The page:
Syrian Refugee Crisis

A Unique Moment for the Church


Since the presidential election in the United States on Tuesday, we’ve received many questions from church leaders and other concerned friends regarding the path ahead for World Relief’s work with refugees and immigrants. While this aspect of our work is only one part of our larger global mission to empower the local church to stand with the vulnerable—including our aid and development work in communities throughout Africa, Asia and the Middle East—we believe that this is a unique moment for the Church.

Tuesday’s election concluded a presidential campaign season that was uniquely divisive. That division is being felt within the U.S. Church as well. Despite differing on political issues, however, what can and needs to unite followers of Jesus is our commitment to living out His commands and the teachings of Scripture. While we respect and collaborate with governmental authorities, our ultimate trust is in God, who “watches over the foreigner and sustains the fatherless and the widow” (Psalm 146:9 NIV). Throughout the Old and New Testaments, followers of God are repeatedly called to “do what is just and right; rescue the oppressed from the power of the oppressor, [to not] exploit or mistreat the refugee, the orphan, and the widow” (Jeremiah 22:3 CEB).

The Church is called to “practice hospitality” (Romans 12:13 NIV)—literally, to practice loving strangers—mindful that Jesus Himself was once a child refugee, forced to flee from a tyrannical genocide. Whenever we welcome one of “the least of these” in Jesus’ name, we welcome Him (Matthew 25:40).

That’s why—even as we anticipate the impending Presidential transition in the U.S.—World Relief’s mission remains to empower the local church to serve the most vulnerable, including the displaced and the persecuted.

As has been the case for decades, today teams of World Relief staff and volunteers from local churches in cities, suburbs, and small towns throughout the United States will be gathering beds, sofas, and household items to furnish new apartments for arriving refugees. At airports across the country, our teams will welcome newcomers who are weary from their travel and nervous as they arrive in a country and culture they have never known. Our staff and volunteers will walk alongside these newly arrived refugees, helping them to rebuild their lives.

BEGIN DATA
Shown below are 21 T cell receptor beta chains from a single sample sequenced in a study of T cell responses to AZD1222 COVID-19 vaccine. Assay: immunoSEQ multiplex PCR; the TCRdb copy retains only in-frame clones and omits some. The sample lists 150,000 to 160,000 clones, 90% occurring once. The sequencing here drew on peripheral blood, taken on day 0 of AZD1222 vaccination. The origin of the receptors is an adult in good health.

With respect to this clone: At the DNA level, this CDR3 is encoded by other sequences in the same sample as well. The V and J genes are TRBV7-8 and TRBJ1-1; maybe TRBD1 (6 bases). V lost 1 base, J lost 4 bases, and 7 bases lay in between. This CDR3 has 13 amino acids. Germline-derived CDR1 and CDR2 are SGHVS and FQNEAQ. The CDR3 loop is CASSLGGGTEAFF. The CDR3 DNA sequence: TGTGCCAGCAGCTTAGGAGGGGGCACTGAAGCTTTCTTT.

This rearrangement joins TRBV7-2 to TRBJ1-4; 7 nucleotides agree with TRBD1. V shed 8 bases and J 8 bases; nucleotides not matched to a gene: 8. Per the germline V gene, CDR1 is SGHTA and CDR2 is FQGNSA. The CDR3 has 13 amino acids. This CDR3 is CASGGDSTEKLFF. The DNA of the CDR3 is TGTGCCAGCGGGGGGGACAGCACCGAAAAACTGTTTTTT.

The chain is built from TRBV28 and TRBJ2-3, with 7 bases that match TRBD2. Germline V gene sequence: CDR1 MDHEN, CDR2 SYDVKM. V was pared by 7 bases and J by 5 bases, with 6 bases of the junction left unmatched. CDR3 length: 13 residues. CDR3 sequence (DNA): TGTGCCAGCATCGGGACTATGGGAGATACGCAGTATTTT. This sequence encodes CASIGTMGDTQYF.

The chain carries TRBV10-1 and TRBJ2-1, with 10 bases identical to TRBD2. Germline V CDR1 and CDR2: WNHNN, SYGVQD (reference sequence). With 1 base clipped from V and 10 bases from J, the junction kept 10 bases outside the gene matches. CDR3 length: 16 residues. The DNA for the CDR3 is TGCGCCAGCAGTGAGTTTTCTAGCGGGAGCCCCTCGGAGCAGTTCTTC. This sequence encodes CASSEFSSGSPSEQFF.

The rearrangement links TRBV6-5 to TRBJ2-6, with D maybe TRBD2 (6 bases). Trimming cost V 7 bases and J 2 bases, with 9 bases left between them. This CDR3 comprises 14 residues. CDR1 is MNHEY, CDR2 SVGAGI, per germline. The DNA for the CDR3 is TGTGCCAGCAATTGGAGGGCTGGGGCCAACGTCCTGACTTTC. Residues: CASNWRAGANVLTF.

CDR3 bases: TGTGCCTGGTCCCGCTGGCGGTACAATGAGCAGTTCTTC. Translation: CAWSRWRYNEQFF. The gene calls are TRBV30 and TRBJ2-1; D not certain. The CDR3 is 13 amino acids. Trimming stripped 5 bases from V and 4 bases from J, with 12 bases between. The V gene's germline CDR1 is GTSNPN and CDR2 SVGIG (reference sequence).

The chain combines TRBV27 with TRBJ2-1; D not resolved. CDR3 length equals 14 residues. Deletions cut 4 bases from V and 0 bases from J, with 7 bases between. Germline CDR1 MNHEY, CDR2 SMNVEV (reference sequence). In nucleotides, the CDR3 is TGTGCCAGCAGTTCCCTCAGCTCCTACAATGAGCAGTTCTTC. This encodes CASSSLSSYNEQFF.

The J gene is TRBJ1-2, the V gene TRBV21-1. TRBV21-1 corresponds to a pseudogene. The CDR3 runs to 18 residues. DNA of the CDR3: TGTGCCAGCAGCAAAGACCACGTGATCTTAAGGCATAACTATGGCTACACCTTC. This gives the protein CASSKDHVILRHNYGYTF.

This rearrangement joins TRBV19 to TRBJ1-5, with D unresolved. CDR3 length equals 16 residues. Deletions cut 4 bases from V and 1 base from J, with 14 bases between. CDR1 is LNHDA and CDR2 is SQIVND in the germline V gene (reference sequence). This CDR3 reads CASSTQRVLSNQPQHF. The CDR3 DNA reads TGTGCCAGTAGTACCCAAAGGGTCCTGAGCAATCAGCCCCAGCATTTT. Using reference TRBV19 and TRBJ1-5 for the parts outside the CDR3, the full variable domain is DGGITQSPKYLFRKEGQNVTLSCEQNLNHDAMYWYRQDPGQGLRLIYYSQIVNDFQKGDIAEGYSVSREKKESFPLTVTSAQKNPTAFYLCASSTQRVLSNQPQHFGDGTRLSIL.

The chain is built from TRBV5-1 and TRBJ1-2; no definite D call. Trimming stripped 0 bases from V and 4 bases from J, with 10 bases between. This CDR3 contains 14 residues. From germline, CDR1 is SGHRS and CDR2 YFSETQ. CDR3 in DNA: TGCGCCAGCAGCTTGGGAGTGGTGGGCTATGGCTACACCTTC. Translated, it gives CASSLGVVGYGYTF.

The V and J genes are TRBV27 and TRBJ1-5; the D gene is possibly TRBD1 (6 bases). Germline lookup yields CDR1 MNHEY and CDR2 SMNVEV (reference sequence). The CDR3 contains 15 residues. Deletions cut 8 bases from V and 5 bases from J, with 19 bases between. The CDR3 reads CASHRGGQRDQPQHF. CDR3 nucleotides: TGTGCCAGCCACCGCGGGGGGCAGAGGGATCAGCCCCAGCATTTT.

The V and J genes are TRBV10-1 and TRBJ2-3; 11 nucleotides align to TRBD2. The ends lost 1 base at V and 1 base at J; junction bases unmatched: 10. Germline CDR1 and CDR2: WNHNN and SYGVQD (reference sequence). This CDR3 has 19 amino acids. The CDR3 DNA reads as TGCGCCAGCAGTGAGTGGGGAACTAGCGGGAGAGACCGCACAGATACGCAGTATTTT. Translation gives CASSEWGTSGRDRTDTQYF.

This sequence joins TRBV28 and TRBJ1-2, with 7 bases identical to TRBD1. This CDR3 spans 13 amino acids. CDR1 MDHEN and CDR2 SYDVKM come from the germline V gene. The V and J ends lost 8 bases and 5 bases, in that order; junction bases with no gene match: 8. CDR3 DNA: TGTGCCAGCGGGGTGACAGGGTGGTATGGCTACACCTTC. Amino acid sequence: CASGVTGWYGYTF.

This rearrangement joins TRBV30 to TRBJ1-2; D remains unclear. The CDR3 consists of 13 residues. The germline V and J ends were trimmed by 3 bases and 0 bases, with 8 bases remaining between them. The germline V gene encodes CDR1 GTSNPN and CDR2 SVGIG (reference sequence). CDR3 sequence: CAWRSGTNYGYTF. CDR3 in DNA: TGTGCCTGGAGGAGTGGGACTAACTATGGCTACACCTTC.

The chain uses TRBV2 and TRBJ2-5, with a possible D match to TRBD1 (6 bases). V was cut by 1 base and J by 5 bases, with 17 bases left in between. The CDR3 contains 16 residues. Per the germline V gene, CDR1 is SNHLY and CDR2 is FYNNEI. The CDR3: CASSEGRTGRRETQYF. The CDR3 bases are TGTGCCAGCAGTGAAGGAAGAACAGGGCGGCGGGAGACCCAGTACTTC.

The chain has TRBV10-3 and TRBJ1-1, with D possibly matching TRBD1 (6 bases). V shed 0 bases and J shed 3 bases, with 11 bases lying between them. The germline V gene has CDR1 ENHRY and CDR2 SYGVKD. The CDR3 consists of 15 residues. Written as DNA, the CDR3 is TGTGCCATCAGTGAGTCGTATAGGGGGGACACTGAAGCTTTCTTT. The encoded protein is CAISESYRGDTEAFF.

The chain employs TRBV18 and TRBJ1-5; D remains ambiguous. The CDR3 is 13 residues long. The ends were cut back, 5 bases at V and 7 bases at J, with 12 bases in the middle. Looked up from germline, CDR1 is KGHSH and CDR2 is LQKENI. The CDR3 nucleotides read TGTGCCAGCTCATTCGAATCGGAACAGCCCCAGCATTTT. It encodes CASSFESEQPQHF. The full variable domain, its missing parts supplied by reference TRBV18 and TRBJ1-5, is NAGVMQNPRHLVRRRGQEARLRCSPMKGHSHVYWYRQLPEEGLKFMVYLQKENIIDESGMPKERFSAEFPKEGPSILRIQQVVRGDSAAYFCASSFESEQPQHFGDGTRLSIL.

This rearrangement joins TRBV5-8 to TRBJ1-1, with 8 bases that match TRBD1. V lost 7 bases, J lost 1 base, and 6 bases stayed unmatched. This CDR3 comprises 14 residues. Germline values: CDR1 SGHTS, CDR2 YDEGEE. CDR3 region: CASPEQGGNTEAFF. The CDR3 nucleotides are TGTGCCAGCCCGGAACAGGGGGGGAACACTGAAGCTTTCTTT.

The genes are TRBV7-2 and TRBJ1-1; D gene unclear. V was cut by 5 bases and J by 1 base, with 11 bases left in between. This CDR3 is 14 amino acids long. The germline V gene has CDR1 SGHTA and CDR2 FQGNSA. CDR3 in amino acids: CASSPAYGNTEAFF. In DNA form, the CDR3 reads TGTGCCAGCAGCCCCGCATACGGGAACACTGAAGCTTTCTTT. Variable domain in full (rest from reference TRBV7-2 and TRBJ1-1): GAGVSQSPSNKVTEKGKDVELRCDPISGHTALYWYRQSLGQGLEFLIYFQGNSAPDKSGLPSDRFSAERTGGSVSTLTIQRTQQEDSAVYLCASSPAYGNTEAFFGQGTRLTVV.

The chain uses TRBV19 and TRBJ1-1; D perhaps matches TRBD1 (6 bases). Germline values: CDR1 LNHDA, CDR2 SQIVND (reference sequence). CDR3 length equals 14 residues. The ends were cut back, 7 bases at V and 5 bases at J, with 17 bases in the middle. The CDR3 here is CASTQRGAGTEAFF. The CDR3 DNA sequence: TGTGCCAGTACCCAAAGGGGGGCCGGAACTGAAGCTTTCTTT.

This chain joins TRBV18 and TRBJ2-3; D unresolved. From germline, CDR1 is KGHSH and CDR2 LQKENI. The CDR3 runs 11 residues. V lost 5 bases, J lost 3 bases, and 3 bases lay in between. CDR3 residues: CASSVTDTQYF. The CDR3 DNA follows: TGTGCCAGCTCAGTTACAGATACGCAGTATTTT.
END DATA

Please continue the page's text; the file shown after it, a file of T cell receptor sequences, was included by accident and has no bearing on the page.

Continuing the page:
Many refugees and other immigrants feel uniquely vulnerable right now. We believe that this represents a unique moment for the Church. Today, local churches have the opportunity to demonstrate moral courage by standing with the vulnerable in new and unprecedented ways—offering a warm welcome, a reassuring smile, practical assistance, and consistent advocacy for more compassionate policy towards carefully vetted refugees and their families.

We deeply value our longstanding relationship with the U.S. State Department, and we look forward to working with the new administration to welcome and resettle refugees, just as we have with the past six presidential administrations. And regardless of the course the new administration sets, World Relief’s mission remains the same—to empower the local church to serve the most vulnerable.

President Reagan once called the U.S. “a shining city on a hill” for those searching for freedom. On one hand, we ought to be proud of our country’s history as a beacon of refuge for those fleeing persecution, and we pray that the brightest moments of our national history of welcoming refugees and immigrants are still ahead of us.

But we must also remember that when Jesus first spoke of “a city on a hill” (Matthew 5:14), he was not speaking about the United States. Rather, Jesus was addressing His personal followers, those who would become the earliest Church.

In the face of the greatest global refugee crisis in recorded history, World Relief’s prayer is that the Church—the largest social network on the planet—will seize this unique moment, letting its light shine like a city upon a hill, so that millions of displaced people around the world will find great love and compassion—both of which are at the heart of God.

Please donate today to help us seize this unique moment to serve refugees, immigrants, and the vulnerable around the world.